Forum for Science, Industry and Business

Sponsored by:     3M 
Search our Site:

 

Getting round gene loss

01.11.2010
A naturally occurring back-up system in plants to produce metabolites compensates for experimentally induced gene loss

Genes ‘knocked out’ experimentally in metabolic networks of the model plant species, Arabidopsis thaliana, are compensated for by duplicate genes or alternative synthetic pathways, according to research led by Kousuke Hanada of the RIKEN Plant Science Center, Yokohama1.

Gene knockouts often have no obvious effects on an organism’s biological characteristics or ‘phenotype’, because their function is compensated for by duplicate genes or alternative pathways allow the effects of gene loss to be circumvented.

For metabolic products, studies on these mechanisms have been limited to yeast. Hanada’s team therefore assessed the relative importance of these mechanisms in Arabidopsis. “Arabidopsis suited our purposes beautifully because many gene knockout mutants have been generated and many of its metabolic networks are known,” explains Hanada.

To study the robustness of Arabidopsis metabolic networks to gene loss the researchers knocked out individually some 2,000 highly expressed genes and then quantified 35 metabolic products in the seeds of the mutant plants by high-throughput analysis.

They compared what happened to production of metabolites when genes with and without duplicates were knocked out. The metabolites assessed included 17 essential amino acids (primary metabolites) found in all organisms, and 18 secondary metabolites called glucosinolates produced specifically by Arabidopsis and its relatives.

Knocking out either single-copy genes or genes with only distantly related ‘duplicates’ tended to have larger metabolic effects than those caused by knocking out genes having closer copies resulting from more recent gene duplication events. “Only recently duplicated genes appear to play a significant role in functional compensation of metabolites in Arabidopsis,” says Hanada.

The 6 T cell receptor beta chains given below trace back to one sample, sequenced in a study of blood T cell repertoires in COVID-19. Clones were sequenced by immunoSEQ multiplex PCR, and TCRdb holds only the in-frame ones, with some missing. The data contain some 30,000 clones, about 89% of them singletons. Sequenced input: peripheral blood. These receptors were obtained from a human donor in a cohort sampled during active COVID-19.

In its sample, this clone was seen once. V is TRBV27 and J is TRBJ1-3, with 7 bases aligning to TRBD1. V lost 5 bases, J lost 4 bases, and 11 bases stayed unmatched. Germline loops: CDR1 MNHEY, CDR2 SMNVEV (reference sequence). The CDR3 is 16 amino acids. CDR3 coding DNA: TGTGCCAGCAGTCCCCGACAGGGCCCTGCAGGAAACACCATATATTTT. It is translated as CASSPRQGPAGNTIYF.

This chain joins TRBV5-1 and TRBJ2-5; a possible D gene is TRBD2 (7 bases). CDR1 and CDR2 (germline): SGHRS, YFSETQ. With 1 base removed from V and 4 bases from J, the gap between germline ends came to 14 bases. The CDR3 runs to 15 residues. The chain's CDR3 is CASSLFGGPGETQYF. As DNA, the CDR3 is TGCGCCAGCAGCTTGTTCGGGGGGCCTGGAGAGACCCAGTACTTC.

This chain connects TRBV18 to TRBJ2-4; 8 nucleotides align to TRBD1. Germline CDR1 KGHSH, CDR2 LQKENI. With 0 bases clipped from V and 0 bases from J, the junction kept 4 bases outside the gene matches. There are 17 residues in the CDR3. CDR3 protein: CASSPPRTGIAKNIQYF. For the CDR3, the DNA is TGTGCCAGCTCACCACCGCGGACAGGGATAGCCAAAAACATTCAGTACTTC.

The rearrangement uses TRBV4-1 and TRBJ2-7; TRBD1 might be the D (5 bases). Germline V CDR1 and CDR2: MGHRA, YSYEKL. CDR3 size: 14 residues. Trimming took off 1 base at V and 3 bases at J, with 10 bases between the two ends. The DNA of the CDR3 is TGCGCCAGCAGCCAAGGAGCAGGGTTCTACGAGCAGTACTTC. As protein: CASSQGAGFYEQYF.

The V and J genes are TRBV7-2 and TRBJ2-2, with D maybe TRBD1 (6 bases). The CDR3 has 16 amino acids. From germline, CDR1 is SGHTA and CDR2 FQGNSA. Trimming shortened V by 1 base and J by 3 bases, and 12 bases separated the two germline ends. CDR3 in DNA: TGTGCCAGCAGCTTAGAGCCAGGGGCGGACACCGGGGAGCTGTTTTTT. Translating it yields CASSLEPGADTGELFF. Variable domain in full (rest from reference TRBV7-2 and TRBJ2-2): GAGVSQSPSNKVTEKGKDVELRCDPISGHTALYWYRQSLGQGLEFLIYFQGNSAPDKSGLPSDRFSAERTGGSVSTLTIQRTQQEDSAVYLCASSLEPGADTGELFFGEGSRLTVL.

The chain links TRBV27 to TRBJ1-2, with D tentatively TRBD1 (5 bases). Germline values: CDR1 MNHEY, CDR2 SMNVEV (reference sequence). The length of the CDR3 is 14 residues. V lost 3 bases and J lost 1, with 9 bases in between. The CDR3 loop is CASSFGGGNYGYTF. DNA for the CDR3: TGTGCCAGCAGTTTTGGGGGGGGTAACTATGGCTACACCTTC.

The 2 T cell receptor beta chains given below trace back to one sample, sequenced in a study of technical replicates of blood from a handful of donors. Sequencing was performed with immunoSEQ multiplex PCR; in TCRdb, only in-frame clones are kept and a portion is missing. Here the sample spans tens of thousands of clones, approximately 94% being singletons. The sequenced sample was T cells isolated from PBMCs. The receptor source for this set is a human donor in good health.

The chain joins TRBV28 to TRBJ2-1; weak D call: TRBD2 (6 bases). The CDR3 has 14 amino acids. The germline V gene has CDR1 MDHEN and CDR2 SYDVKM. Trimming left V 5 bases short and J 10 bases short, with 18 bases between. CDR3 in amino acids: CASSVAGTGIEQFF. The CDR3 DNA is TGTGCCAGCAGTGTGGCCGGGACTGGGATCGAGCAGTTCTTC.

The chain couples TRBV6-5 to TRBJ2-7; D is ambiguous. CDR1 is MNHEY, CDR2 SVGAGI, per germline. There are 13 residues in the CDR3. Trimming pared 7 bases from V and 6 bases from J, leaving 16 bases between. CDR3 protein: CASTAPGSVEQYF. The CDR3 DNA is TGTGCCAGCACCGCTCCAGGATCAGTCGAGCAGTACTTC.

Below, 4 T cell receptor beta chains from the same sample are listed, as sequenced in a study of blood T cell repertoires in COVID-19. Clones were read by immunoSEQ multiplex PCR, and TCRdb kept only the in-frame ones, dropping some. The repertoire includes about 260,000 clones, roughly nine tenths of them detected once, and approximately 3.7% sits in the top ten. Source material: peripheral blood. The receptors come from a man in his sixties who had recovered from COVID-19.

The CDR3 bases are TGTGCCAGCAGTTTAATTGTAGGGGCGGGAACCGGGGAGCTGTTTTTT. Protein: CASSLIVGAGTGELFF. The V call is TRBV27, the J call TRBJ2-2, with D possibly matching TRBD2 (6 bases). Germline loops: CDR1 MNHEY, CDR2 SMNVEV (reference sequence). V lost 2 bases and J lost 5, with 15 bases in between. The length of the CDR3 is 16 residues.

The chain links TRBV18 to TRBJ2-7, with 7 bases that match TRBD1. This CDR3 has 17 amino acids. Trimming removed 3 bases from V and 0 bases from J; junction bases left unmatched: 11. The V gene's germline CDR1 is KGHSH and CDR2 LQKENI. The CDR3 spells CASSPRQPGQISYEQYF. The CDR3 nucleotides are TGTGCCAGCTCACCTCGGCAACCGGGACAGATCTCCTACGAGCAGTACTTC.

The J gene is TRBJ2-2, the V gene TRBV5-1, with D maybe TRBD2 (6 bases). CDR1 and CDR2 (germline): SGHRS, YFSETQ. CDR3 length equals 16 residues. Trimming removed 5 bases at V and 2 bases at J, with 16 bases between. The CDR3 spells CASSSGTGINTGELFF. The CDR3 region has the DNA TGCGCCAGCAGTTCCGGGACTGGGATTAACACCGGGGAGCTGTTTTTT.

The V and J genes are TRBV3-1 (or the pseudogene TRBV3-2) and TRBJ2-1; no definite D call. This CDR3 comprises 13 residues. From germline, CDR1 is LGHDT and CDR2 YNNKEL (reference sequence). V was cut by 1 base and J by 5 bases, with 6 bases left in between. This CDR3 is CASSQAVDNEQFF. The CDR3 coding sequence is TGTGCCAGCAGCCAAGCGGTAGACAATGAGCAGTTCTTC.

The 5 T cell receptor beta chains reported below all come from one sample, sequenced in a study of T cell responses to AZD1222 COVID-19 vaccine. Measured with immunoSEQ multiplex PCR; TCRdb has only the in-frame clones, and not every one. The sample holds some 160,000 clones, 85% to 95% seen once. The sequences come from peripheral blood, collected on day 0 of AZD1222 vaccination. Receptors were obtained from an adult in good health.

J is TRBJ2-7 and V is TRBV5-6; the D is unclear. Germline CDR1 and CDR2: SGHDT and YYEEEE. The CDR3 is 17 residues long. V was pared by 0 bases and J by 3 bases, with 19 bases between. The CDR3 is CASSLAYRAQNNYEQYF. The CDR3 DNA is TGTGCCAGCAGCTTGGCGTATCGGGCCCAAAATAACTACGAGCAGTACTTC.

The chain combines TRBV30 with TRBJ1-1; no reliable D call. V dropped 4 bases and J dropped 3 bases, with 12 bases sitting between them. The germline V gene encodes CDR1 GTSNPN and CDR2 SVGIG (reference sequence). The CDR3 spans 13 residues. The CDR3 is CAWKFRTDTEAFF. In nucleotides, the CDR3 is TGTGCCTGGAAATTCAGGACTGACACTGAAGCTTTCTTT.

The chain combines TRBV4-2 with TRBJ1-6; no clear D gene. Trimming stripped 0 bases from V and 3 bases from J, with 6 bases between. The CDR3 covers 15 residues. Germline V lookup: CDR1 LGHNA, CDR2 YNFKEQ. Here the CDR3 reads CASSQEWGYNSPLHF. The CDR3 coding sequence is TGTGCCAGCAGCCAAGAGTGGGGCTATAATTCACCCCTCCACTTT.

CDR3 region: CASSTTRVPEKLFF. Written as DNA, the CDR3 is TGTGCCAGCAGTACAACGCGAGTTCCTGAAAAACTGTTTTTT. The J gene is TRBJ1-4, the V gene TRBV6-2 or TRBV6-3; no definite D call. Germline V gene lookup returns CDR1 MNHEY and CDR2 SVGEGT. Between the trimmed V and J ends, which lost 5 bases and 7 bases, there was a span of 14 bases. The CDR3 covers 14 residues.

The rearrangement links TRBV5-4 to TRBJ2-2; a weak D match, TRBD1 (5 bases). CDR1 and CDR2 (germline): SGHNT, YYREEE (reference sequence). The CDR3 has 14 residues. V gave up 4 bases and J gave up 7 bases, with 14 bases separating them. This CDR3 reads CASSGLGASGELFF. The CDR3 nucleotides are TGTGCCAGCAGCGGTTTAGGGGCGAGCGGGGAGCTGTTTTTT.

By analyzing the structure of the Arabidopsis metabolic network, the researchers found that primary metabolites are more often synthesized by alternative biochemical pathways than are secondary metabolites.

Primary metabolites are more likely than secondary metabolites to be essential for plant survival. Surprisingly, however, the researchers found that duplicate genes more often compensated functionally for experimentally induced gene loss in the synthesis of secondary metabolites than in that of primary metabolites. This contrasted with their previous work that showed that, in general, more severe phenotypic effects in Arabidopsis tend to be better compensated for by gene duplication than less severe effects2.

Hanada suggests that the existence of multiple alternative pathways for synthesizing primary metabolites makes these particular Arabidopsis networks highly robust to the loss of individual genes.

“Our findings shed valuable new light on the gene–phenotype relationship, laying the groundwork for new theoretical models in systems biology,” says Hanada.

The corresponding author for this highlight is based at the Gene Discovery Research Group, RIKEN Plant Science CenterJournal information

1. Hanada, K., Sawada, Y., Kuromori, T., Klausnitzer, R., Saito, K., Toyoda, T., Shinozaki, K., Li, W-H. & Hirai, M.Y. Functional compensation of primary and secondary metabolites by duplicate genes in Arabidopsis thaliana. Molecular Biology and Evolution Advance Access, published 24 August 2010 (doi: 10.1093/molbev/msq204).

2. Hanada, K., Kuromori, T., Myoga, F., Toyoda, T., Li, W-H. & Shinozaki, K. Evolutionary persistence of functional compensation by duplicate genes in Arabidopsis. Genome Biology and Evolution 1, 409–414 (2009).

gro-pr | Research asia research news
Further information:
http://www.rikenresearch.riken.jp/eng/research/6433
http://www.researchsea.com

More articles from Life Sciences: